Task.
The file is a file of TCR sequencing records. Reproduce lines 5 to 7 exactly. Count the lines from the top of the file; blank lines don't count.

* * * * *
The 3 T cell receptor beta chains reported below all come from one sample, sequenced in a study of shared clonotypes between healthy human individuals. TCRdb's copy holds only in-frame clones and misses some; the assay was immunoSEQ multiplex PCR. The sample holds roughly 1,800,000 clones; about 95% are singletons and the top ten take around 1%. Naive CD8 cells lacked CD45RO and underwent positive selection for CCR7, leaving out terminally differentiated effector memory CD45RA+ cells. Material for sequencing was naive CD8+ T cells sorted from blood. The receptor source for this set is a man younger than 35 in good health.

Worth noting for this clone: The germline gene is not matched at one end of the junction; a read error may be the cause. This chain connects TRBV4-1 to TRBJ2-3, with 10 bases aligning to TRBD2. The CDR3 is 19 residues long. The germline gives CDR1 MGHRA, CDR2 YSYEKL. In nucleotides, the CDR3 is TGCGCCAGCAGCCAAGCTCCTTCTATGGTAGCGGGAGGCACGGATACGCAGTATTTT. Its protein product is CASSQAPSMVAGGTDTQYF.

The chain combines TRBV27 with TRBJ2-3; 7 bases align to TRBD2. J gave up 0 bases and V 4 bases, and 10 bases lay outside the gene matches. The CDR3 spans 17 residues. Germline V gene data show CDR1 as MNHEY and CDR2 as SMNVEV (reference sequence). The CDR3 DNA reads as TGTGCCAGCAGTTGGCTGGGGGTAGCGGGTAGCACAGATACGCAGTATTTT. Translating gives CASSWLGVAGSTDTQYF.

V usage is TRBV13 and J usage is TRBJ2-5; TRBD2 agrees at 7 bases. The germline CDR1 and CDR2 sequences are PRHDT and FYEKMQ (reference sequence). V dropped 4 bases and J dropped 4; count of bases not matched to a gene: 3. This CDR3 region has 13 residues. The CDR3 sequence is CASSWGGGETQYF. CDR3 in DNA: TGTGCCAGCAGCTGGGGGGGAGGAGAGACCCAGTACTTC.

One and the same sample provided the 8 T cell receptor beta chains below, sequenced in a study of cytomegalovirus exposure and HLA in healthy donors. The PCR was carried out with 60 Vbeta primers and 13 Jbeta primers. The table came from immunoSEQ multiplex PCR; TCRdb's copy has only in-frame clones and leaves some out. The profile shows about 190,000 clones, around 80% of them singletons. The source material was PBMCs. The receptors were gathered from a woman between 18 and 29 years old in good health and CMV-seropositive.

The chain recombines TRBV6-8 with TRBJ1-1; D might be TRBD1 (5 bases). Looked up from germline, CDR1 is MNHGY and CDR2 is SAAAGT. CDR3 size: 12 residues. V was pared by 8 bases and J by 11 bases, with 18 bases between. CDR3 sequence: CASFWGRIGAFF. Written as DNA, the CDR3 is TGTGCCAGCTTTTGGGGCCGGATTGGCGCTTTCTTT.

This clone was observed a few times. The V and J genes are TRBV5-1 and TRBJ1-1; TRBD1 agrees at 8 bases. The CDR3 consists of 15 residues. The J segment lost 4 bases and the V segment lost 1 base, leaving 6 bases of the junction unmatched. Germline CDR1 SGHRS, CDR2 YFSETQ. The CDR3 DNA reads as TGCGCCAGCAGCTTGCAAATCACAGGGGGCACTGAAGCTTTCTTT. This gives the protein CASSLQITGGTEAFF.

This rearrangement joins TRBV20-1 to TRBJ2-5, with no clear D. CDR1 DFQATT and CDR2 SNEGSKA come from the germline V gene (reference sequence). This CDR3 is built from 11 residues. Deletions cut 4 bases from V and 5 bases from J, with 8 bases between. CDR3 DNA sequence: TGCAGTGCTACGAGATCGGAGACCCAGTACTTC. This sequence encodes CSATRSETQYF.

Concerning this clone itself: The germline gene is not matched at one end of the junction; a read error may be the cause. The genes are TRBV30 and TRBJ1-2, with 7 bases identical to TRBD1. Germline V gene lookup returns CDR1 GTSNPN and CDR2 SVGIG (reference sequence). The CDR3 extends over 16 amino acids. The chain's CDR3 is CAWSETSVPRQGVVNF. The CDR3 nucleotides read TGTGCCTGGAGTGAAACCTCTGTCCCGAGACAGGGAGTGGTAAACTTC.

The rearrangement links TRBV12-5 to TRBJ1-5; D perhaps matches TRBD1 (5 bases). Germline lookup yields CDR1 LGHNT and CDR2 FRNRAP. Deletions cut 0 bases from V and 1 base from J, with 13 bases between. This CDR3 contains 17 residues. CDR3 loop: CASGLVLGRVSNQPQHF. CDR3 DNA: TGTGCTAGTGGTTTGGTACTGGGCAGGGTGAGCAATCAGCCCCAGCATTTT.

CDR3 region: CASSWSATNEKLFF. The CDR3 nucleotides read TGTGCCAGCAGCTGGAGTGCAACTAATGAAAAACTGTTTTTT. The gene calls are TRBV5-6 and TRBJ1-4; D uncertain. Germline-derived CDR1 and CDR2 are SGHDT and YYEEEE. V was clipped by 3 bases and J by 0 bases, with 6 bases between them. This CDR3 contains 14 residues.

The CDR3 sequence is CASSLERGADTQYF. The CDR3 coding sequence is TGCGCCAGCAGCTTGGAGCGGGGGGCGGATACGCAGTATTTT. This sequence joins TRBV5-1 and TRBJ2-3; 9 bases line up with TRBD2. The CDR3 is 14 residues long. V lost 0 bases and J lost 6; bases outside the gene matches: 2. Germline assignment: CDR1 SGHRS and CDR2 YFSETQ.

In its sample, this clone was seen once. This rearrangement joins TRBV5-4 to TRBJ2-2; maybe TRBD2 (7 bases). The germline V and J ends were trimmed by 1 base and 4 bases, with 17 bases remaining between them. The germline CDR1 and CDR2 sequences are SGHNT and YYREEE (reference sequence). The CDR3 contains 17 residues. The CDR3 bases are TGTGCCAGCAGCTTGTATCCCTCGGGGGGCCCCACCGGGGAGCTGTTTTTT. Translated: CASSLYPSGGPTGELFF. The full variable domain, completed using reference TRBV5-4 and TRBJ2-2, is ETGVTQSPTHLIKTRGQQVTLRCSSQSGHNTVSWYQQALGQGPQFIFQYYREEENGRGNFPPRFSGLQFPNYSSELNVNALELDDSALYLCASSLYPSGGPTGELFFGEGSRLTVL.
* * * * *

One and the same sample provided the 8 T cell receptor beta chains below, sequenced in a study of cytomegalovirus exposure and HLA in healthy donors. The PCR was carried out with 60 Vbeta primers and 13 Jbeta primers. The table came from immunoSEQ multiplex PCR; TCRdb's copy has only in-frame clones and leaves some out. The profile shows about 190,000 clones, around 80% of them singletons. The source material was PBMCs. The receptors were gathered from a woman between 18 and 29 years old in good health and CMV-seropositive.

The chain recombines TRBV6-8 with TRBJ1-1; D might be TRBD1 (5 bases). Looked up from germline, CDR1 is MNHGY and CDR2 is SAAAGT. CDR3 size: 12 residues. V was pared by 8 bases and J by 11 bases, with 18 bases between. CDR3 sequence: CASFWGRIGAFF. Written as DNA, the CDR3 is TGTGCCAGCTTTTGGGGCCGGATTGGCGCTTTCTTT.

This clone was observed a few times. The V and J genes are TRBV5-1 and TRBJ1-1; TRBD1 agrees at 8 bases. The CDR3 consists of 15 residues. The J segment lost 4 bases and the V segment lost 1 base, leaving 6 bases of the junction unmatched. Germline CDR1 SGHRS, CDR2 YFSETQ. The CDR3 DNA reads as TGCGCCAGCAGCTTGCAAATCACAGGGGGCACTGAAGCTTTCTTT. This gives the protein CASSLQITGGTEAFF.